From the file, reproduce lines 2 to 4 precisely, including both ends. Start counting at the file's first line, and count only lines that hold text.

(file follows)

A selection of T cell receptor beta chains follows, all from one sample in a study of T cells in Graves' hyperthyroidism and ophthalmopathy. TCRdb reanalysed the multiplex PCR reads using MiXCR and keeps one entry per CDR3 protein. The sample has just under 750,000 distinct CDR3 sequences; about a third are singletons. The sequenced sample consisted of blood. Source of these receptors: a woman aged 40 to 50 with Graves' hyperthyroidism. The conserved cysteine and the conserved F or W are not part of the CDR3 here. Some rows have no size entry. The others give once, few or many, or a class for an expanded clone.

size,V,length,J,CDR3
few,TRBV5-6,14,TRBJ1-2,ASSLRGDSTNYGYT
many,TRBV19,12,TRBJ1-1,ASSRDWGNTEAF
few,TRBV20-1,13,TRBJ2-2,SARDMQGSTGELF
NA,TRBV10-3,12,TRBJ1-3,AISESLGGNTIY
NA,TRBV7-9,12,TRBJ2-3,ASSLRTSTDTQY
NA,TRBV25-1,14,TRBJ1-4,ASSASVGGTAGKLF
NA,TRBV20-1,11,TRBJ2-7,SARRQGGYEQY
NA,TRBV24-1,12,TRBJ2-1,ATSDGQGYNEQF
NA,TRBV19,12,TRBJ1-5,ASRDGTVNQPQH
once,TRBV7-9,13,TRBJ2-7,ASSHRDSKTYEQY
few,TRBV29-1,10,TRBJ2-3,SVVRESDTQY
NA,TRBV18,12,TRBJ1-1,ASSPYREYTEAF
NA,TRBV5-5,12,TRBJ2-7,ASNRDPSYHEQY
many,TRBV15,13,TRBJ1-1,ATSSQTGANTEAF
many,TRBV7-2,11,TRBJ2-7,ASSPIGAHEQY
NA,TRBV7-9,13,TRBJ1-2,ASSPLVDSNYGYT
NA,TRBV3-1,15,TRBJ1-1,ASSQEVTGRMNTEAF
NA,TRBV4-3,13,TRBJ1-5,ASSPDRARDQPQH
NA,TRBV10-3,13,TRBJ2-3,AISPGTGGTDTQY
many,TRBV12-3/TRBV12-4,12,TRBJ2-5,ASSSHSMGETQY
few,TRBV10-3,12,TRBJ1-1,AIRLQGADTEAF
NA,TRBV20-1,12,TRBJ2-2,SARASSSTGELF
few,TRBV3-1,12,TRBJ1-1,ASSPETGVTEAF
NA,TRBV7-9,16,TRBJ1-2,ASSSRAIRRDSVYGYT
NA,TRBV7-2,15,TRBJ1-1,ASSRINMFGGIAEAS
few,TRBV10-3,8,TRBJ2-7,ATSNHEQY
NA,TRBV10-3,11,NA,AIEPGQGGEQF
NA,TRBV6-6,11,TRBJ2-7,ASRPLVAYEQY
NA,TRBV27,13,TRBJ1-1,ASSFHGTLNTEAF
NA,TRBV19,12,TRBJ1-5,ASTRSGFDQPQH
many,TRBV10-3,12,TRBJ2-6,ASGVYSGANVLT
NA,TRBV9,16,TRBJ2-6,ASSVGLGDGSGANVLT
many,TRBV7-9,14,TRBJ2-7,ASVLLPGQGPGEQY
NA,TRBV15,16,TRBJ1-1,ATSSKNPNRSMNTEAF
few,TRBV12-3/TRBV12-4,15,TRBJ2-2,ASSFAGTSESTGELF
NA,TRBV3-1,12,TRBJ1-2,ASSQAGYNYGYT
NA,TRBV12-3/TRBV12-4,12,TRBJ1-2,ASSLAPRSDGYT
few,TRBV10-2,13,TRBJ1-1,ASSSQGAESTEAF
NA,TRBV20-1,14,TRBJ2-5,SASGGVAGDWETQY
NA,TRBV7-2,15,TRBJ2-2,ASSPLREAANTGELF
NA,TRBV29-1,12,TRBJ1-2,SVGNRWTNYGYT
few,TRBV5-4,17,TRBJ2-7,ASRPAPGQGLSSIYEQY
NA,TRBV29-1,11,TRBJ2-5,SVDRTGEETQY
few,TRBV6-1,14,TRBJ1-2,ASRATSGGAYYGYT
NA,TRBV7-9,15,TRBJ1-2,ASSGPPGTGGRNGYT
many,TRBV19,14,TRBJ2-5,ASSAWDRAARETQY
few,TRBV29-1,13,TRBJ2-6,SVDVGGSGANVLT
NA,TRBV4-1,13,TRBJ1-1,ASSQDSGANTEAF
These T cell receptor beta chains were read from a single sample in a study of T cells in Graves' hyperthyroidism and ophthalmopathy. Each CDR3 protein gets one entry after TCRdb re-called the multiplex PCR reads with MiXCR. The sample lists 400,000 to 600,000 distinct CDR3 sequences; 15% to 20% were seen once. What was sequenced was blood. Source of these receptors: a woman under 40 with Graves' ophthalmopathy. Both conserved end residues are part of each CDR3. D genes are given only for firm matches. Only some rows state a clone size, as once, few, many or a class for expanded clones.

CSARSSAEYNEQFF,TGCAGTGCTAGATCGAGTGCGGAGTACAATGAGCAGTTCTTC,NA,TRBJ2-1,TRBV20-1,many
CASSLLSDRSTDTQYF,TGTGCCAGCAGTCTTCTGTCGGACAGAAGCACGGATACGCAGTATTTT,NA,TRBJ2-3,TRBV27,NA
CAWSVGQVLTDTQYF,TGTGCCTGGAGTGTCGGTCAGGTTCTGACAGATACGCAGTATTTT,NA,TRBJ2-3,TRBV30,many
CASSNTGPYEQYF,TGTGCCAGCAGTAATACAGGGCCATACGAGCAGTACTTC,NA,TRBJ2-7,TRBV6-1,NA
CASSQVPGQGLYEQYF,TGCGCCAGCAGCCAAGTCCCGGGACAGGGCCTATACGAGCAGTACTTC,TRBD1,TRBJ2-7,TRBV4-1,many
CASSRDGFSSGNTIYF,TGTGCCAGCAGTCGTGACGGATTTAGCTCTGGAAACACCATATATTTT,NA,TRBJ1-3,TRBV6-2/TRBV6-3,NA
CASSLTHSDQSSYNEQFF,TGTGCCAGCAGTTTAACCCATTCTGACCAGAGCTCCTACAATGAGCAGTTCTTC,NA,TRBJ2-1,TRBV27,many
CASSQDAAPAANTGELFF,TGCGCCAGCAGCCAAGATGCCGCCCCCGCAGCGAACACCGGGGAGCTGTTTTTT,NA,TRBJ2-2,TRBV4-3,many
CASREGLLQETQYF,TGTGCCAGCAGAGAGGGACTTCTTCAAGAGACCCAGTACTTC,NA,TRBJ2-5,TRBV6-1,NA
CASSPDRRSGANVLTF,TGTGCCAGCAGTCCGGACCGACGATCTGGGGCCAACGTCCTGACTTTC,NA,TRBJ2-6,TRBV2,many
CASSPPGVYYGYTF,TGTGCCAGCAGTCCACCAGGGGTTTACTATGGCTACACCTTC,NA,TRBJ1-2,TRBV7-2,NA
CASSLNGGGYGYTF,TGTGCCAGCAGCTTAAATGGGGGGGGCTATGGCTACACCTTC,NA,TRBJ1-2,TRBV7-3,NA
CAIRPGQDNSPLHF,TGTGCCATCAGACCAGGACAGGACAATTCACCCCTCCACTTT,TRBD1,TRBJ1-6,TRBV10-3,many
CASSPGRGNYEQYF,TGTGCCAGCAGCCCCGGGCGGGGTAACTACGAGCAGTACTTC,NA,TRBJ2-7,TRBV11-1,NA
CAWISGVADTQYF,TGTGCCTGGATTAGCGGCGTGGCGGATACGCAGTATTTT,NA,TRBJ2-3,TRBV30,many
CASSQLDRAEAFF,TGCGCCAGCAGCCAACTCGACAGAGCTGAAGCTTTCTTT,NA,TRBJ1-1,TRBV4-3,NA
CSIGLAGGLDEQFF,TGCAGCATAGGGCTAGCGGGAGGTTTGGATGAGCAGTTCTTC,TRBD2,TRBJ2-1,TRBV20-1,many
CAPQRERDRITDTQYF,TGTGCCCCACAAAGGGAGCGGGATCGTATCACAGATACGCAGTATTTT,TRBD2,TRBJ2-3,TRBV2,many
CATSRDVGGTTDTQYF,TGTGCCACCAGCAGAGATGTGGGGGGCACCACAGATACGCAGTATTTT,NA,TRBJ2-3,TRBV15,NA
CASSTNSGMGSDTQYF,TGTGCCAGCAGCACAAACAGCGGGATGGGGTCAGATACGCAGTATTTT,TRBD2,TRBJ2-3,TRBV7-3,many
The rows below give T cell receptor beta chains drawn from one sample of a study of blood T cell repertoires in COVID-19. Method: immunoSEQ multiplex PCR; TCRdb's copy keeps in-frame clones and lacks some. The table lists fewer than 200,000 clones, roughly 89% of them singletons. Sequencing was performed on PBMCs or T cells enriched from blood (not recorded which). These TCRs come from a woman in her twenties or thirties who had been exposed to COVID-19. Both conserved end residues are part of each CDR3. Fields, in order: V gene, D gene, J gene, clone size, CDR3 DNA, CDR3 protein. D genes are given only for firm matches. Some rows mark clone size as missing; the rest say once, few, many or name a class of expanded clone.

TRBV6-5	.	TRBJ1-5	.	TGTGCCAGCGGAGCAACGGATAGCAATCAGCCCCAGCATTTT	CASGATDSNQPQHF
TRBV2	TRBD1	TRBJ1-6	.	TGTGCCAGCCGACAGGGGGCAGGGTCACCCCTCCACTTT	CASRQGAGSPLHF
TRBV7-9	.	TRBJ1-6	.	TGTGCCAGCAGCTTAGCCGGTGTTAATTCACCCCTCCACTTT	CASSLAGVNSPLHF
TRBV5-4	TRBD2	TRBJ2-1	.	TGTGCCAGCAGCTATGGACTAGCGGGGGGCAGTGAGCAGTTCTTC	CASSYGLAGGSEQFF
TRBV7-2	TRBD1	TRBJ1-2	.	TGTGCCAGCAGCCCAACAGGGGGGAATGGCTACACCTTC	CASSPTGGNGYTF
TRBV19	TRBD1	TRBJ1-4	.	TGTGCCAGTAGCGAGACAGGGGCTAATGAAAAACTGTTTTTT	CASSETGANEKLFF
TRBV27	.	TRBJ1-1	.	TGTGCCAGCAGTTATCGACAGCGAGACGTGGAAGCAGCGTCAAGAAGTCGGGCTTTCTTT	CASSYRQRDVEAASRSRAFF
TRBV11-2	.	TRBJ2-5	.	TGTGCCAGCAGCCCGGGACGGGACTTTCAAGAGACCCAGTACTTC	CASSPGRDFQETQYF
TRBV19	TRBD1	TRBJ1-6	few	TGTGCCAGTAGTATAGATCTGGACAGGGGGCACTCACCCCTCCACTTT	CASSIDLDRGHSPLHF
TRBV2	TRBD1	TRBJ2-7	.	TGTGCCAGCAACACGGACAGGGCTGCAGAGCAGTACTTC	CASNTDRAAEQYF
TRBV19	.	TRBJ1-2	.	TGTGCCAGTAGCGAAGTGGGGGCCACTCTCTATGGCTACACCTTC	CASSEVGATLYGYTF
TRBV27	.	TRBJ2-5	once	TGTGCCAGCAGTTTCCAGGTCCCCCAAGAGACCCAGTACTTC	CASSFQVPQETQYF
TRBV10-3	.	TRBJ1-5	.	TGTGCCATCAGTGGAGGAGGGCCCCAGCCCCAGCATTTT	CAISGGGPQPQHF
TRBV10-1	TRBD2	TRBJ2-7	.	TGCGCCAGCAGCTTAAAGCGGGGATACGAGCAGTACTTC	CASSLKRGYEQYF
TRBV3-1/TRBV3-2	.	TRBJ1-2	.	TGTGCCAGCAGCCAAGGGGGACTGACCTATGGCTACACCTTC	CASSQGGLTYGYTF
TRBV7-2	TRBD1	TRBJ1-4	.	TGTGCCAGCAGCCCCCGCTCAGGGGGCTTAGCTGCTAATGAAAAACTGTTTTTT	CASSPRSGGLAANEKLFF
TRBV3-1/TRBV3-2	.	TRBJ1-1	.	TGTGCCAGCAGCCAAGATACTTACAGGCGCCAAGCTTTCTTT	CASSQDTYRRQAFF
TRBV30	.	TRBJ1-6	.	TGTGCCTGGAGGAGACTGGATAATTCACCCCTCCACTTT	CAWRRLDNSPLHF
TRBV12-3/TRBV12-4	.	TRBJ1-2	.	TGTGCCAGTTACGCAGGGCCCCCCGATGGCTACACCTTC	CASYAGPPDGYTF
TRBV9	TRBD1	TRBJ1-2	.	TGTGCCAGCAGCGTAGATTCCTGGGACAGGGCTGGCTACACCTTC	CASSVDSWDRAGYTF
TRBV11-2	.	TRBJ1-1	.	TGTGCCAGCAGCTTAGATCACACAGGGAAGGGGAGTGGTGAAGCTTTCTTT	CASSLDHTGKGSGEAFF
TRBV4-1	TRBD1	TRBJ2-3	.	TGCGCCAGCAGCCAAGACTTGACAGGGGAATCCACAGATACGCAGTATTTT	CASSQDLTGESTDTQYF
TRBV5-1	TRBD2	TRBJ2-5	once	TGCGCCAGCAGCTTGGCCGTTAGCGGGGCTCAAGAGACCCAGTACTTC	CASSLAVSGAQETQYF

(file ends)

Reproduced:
size,V,length,J,CDR3
few,TRBV5-6,14,TRBJ1-2,ASSLRGDSTNYGYT
many,TRBV19,12,TRBJ1-1,ASSRDWGNTEAF